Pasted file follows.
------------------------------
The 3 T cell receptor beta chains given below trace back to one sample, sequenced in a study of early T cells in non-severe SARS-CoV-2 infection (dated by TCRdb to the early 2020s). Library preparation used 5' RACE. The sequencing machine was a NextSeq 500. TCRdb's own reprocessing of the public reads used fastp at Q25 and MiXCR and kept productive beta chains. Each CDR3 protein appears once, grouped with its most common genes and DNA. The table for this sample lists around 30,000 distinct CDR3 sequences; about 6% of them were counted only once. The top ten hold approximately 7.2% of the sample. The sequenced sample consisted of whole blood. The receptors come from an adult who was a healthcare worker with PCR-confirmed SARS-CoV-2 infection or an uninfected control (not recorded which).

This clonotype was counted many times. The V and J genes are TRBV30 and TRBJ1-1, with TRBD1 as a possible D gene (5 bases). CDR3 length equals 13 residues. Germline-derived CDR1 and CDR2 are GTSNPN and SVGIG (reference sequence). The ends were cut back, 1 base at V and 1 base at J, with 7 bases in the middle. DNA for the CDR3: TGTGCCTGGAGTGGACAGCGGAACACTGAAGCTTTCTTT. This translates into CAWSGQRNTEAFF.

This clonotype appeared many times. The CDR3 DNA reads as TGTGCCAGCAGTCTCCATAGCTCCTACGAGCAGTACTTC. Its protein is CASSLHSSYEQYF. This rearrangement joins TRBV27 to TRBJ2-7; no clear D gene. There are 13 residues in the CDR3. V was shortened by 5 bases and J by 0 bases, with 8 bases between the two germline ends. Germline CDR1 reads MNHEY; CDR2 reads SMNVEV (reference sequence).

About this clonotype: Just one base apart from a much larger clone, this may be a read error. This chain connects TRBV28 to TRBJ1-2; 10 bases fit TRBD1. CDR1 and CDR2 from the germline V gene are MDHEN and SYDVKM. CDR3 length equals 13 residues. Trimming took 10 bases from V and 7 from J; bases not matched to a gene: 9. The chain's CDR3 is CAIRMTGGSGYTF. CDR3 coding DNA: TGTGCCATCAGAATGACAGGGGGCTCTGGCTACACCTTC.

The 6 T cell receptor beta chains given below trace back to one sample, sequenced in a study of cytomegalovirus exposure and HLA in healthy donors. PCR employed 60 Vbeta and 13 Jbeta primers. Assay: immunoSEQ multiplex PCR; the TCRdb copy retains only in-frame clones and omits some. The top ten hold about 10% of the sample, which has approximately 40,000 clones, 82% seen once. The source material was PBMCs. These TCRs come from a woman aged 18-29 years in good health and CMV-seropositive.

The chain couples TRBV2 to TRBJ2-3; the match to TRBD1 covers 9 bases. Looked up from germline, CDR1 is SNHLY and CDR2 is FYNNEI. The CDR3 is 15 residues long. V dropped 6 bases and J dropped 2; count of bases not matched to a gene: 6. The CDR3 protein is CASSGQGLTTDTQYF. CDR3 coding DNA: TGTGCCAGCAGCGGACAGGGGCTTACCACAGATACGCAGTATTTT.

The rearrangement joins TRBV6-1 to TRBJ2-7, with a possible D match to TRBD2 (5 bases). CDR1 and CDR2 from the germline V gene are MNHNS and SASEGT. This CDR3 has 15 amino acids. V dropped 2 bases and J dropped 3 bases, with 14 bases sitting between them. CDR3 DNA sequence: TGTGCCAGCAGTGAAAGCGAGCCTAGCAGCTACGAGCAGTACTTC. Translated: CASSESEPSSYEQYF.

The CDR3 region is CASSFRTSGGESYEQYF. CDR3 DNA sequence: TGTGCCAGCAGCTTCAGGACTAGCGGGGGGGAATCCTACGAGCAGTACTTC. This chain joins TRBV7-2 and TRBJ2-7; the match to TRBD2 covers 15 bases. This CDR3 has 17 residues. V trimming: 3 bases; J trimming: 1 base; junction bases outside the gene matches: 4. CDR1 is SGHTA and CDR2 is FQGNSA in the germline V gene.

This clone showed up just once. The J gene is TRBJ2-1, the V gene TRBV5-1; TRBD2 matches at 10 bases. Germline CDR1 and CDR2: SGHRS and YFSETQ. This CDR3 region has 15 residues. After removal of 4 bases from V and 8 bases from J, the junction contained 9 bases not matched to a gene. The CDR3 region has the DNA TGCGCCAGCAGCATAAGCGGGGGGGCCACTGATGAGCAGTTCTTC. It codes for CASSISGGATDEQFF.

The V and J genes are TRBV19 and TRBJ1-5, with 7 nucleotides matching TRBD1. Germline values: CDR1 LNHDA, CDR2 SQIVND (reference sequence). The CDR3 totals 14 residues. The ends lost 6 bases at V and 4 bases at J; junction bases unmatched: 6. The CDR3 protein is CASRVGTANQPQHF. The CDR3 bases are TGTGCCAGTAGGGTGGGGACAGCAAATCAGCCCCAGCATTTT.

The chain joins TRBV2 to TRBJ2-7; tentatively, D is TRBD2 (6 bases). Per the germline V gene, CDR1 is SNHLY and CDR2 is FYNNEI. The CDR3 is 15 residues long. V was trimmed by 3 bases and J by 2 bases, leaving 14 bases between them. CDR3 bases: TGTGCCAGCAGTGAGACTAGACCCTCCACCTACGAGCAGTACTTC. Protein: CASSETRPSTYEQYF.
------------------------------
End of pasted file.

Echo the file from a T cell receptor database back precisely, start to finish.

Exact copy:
The 3 T cell receptor beta chains given below trace back to one sample, sequenced in a study of early T cells in non-severe SARS-CoV-2 infection (dated by TCRdb to the early 2020s). Library preparation used 5' RACE. The sequencing machine was a NextSeq 500. TCRdb's own reprocessing of the public reads used fastp at Q25 and MiXCR and kept productive beta chains. Each CDR3 protein appears once, grouped with its most common genes and DNA. The table for this sample lists around 30,000 distinct CDR3 sequences; about 6% of them were counted only once. The top ten hold approximately 7.2% of the sample. The sequenced sample consisted of whole blood. The receptors come from an adult who was a healthcare worker with PCR-confirmed SARS-CoV-2 infection or an uninfected control (not recorded which).

This clonotype was counted many times. The V and J genes are TRBV30 and TRBJ1-1, with TRBD1 as a possible D gene (5 bases). CDR3 length equals 13 residues. Germline-derived CDR1 and CDR2 are GTSNPN and SVGIG (reference sequence). The ends were cut back, 1 base at V and 1 base at J, with 7 bases in the middle. DNA for the CDR3: TGTGCCTGGAGTGGACAGCGGAACACTGAAGCTTTCTTT. This translates into CAWSGQRNTEAFF.

This clonotype appeared many times. The CDR3 DNA reads as TGTGCCAGCAGTCTCCATAGCTCCTACGAGCAGTACTTC. Its protein is CASSLHSSYEQYF. This rearrangement joins TRBV27 to TRBJ2-7; no clear D gene. There are 13 residues in the CDR3. V was shortened by 5 bases and J by 0 bases, with 8 bases between the two germline ends. Germline CDR1 reads MNHEY; CDR2 reads SMNVEV (reference sequence).

About this clonotype: Just one base apart from a much larger clone, this may be a read error. This chain connects TRBV28 to TRBJ1-2; 10 bases fit TRBD1. CDR1 and CDR2 from the germline V gene are MDHEN and SYDVKM. CDR3 length equals 13 residues. Trimming took 10 bases from V and 7 from J; bases not matched to a gene: 9. The chain's CDR3 is CAIRMTGGSGYTF. CDR3 coding DNA: TGTGCCATCAGAATGACAGGGGGCTCTGGCTACACCTTC.

The 6 T cell receptor beta chains given below trace back to one sample, sequenced in a study of cytomegalovirus exposure and HLA in healthy donors. PCR employed 60 Vbeta and 13 Jbeta primers. Assay: immunoSEQ multiplex PCR; the TCRdb copy retains only in-frame clones and omits some. The top ten hold about 10% of the sample, which has approximately 40,000 clones, 82% seen once. The source material was PBMCs. These TCRs come from a woman aged 18-29 years in good health and CMV-seropositive.

The chain couples TRBV2 to TRBJ2-3; the match to TRBD1 covers 9 bases. Looked up from germline, CDR1 is SNHLY and CDR2 is FYNNEI. The CDR3 is 15 residues long. V dropped 6 bases and J dropped 2; count of bases not matched to a gene: 6. The CDR3 protein is CASSGQGLTTDTQYF. CDR3 coding DNA: TGTGCCAGCAGCGGACAGGGGCTTACCACAGATACGCAGTATTTT.

The rearrangement joins TRBV6-1 to TRBJ2-7, with a possible D match to TRBD2 (5 bases). CDR1 and CDR2 from the germline V gene are MNHNS and SASEGT. This CDR3 has 15 amino acids. V dropped 2 bases and J dropped 3 bases, with 14 bases sitting between them. CDR3 DNA sequence: TGTGCCAGCAGTGAAAGCGAGCCTAGCAGCTACGAGCAGTACTTC. Translated: CASSESEPSSYEQYF.

The CDR3 region is CASSFRTSGGESYEQYF. CDR3 DNA sequence: TGTGCCAGCAGCTTCAGGACTAGCGGGGGGGAATCCTACGAGCAGTACTTC. This chain joins TRBV7-2 and TRBJ2-7; the match to TRBD2 covers 15 bases. This CDR3 has 17 residues. V trimming: 3 bases; J trimming: 1 base; junction bases outside the gene matches: 4. CDR1 is SGHTA and CDR2 is FQGNSA in the germline V gene.

This clone showed up just once. The J gene is TRBJ2-1, the V gene TRBV5-1; TRBD2 matches at 10 bases. Germline CDR1 and CDR2: SGHRS and YFSETQ. This CDR3 region has 15 residues. After removal of 4 bases from V and 8 bases from J, the junction contained 9 bases not matched to a gene. The CDR3 region has the DNA TGCGCCAGCAGCATAAGCGGGGGGGCCACTGATGAGCAGTTCTTC. It codes for CASSISGGATDEQFF.

The V and J genes are TRBV19 and TRBJ1-5, with 7 nucleotides matching TRBD1. Germline values: CDR1 LNHDA, CDR2 SQIVND (reference sequence). The CDR3 totals 14 residues. The ends lost 6 bases at V and 4 bases at J; junction bases unmatched: 6. The CDR3 protein is CASRVGTANQPQHF. The CDR3 bases are TGTGCCAGTAGGGTGGGGACAGCAAATCAGCCCCAGCATTTT.

The chain joins TRBV2 to TRBJ2-7; tentatively, D is TRBD2 (6 bases). Per the germline V gene, CDR1 is SNHLY and CDR2 is FYNNEI. The CDR3 is 15 residues long. V was trimmed by 3 bases and J by 2 bases, leaving 14 bases between them. CDR3 bases: TGTGCCAGCAGTGAGACTAGACCCTCCACCTACGAGCAGTACTTC. Protein: CASSETRPSTYEQYF.